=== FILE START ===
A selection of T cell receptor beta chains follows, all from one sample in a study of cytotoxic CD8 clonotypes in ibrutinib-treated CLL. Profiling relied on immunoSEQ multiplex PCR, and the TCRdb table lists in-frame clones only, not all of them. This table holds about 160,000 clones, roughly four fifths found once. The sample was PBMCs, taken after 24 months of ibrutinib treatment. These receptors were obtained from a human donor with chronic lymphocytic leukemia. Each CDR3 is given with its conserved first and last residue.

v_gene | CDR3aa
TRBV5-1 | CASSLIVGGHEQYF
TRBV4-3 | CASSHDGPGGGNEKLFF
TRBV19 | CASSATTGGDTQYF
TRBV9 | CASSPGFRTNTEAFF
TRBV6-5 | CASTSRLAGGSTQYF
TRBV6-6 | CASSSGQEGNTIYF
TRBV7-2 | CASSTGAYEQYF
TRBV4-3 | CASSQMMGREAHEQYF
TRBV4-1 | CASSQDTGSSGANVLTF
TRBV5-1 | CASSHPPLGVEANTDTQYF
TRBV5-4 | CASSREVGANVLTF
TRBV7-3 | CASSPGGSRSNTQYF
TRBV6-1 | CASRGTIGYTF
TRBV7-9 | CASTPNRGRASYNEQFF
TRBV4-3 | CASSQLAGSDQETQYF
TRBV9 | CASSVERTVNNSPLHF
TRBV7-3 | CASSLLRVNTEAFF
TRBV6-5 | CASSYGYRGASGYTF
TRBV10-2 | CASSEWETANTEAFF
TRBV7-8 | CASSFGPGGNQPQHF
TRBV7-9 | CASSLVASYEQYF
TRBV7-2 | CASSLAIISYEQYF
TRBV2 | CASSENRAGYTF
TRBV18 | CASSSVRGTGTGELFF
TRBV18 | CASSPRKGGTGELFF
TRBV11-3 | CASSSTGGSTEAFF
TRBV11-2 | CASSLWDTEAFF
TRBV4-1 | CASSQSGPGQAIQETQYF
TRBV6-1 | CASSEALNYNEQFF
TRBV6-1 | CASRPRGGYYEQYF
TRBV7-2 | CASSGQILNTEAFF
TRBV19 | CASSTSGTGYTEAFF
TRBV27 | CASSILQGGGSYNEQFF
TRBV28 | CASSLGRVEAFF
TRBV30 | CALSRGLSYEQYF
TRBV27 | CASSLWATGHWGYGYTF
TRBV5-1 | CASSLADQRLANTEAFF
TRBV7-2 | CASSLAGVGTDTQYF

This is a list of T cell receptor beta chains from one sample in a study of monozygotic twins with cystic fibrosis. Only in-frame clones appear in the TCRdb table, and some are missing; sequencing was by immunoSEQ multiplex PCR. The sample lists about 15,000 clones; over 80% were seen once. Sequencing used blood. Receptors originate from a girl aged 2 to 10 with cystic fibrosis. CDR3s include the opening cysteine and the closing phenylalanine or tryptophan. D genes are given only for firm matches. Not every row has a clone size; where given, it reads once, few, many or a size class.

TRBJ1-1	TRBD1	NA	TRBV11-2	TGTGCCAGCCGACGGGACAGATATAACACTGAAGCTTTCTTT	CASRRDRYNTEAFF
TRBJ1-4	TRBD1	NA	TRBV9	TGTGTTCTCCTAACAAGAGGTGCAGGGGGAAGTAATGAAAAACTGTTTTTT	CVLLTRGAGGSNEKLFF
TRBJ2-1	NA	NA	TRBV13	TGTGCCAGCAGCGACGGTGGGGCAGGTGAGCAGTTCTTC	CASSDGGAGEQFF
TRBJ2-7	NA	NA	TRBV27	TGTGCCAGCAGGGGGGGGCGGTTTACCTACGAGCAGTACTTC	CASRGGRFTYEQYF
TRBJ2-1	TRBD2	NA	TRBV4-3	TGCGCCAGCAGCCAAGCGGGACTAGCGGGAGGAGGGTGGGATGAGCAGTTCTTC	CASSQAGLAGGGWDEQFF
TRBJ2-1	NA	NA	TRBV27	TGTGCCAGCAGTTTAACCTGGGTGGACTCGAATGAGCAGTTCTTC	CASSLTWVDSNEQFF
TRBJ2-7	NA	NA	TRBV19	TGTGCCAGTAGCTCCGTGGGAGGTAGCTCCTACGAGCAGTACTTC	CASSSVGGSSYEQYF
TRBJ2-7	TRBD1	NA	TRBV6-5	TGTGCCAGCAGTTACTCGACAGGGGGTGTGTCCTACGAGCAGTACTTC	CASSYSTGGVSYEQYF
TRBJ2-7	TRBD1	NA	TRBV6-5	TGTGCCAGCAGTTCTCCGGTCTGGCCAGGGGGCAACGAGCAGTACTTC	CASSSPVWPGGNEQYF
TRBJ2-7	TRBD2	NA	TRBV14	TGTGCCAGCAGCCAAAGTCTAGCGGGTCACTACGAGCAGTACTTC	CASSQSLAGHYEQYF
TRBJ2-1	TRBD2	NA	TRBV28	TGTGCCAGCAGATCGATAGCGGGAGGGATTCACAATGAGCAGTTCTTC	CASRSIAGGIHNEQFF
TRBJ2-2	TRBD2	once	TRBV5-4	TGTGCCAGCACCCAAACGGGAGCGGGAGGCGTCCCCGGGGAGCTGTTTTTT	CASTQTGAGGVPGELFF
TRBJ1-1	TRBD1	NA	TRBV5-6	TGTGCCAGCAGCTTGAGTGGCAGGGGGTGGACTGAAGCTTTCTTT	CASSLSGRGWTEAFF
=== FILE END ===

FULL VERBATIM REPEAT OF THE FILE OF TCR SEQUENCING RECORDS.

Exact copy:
A selection of T cell receptor beta chains follows, all from one sample in a study of cytotoxic CD8 clonotypes in ibrutinib-treated CLL. Profiling relied on immunoSEQ multiplex PCR, and the TCRdb table lists in-frame clones only, not all of them. This table holds about 160,000 clones, roughly four fifths found once. The sample was PBMCs, taken after 24 months of ibrutinib treatment. These receptors were obtained from a human donor with chronic lymphocytic leukemia. Each CDR3 is given with its conserved first and last residue.

v_gene | CDR3aa
TRBV5-1 | CASSLIVGGHEQYF
TRBV4-3 | CASSHDGPGGGNEKLFF
TRBV19 | CASSATTGGDTQYF
TRBV9 | CASSPGFRTNTEAFF
TRBV6-5 | CASTSRLAGGSTQYF
TRBV6-6 | CASSSGQEGNTIYF
TRBV7-2 | CASSTGAYEQYF
TRBV4-3 | CASSQMMGREAHEQYF
TRBV4-1 | CASSQDTGSSGANVLTF
TRBV5-1 | CASSHPPLGVEANTDTQYF
TRBV5-4 | CASSREVGANVLTF
TRBV7-3 | CASSPGGSRSNTQYF
TRBV6-1 | CASRGTIGYTF
TRBV7-9 | CASTPNRGRASYNEQFF
TRBV4-3 | CASSQLAGSDQETQYF
TRBV9 | CASSVERTVNNSPLHF
TRBV7-3 | CASSLLRVNTEAFF
TRBV6-5 | CASSYGYRGASGYTF
TRBV10-2 | CASSEWETANTEAFF
TRBV7-8 | CASSFGPGGNQPQHF
TRBV7-9 | CASSLVASYEQYF
TRBV7-2 | CASSLAIISYEQYF
TRBV2 | CASSENRAGYTF
TRBV18 | CASSSVRGTGTGELFF
TRBV18 | CASSPRKGGTGELFF
TRBV11-3 | CASSSTGGSTEAFF
TRBV11-2 | CASSLWDTEAFF
TRBV4-1 | CASSQSGPGQAIQETQYF
TRBV6-1 | CASSEALNYNEQFF
TRBV6-1 | CASRPRGGYYEQYF
TRBV7-2 | CASSGQILNTEAFF
TRBV19 | CASSTSGTGYTEAFF
TRBV27 | CASSILQGGGSYNEQFF
TRBV28 | CASSLGRVEAFF
TRBV30 | CALSRGLSYEQYF
TRBV27 | CASSLWATGHWGYGYTF
TRBV5-1 | CASSLADQRLANTEAFF
TRBV7-2 | CASSLAGVGTDTQYF

This is a list of T cell receptor beta chains from one sample in a study of monozygotic twins with cystic fibrosis. Only in-frame clones appear in the TCRdb table, and some are missing; sequencing was by immunoSEQ multiplex PCR. The sample lists about 15,000 clones; over 80% were seen once. Sequencing used blood. Receptors originate from a girl aged 2 to 10 with cystic fibrosis. CDR3s include the opening cysteine and the closing phenylalanine or tryptophan. D genes are given only for firm matches. Not every row has a clone size; where given, it reads once, few, many or a size class.

TRBJ1-1	TRBD1	NA	TRBV11-2	TGTGCCAGCCGACGGGACAGATATAACACTGAAGCTTTCTTT	CASRRDRYNTEAFF
TRBJ1-4	TRBD1	NA	TRBV9	TGTGTTCTCCTAACAAGAGGTGCAGGGGGAAGTAATGAAAAACTGTTTTTT	CVLLTRGAGGSNEKLFF
TRBJ2-1	NA	NA	TRBV13	TGTGCCAGCAGCGACGGTGGGGCAGGTGAGCAGTTCTTC	CASSDGGAGEQFF
TRBJ2-7	NA	NA	TRBV27	TGTGCCAGCAGGGGGGGGCGGTTTACCTACGAGCAGTACTTC	CASRGGRFTYEQYF
TRBJ2-1	TRBD2	NA	TRBV4-3	TGCGCCAGCAGCCAAGCGGGACTAGCGGGAGGAGGGTGGGATGAGCAGTTCTTC	CASSQAGLAGGGWDEQFF
TRBJ2-1	NA	NA	TRBV27	TGTGCCAGCAGTTTAACCTGGGTGGACTCGAATGAGCAGTTCTTC	CASSLTWVDSNEQFF
TRBJ2-7	NA	NA	TRBV19	TGTGCCAGTAGCTCCGTGGGAGGTAGCTCCTACGAGCAGTACTTC	CASSSVGGSSYEQYF
TRBJ2-7	TRBD1	NA	TRBV6-5	TGTGCCAGCAGTTACTCGACAGGGGGTGTGTCCTACGAGCAGTACTTC	CASSYSTGGVSYEQYF
TRBJ2-7	TRBD1	NA	TRBV6-5	TGTGCCAGCAGTTCTCCGGTCTGGCCAGGGGGCAACGAGCAGTACTTC	CASSSPVWPGGNEQYF
TRBJ2-7	TRBD2	NA	TRBV14	TGTGCCAGCAGCCAAAGTCTAGCGGGTCACTACGAGCAGTACTTC	CASSQSLAGHYEQYF
TRBJ2-1	TRBD2	NA	TRBV28	TGTGCCAGCAGATCGATAGCGGGAGGGATTCACAATGAGCAGTTCTTC	CASRSIAGGIHNEQFF
TRBJ2-2	TRBD2	once	TRBV5-4	TGTGCCAGCACCCAAACGGGAGCGGGAGGCGTCCCCGGGGAGCTGTTTTTT	CASTQTGAGGVPGELFF
TRBJ1-1	TRBD1	NA	TRBV5-6	TGTGCCAGCAGCTTGAGTGGCAGGGGGTGGACTGAAGCTTTCTTT	CASSLSGRGWTEAFF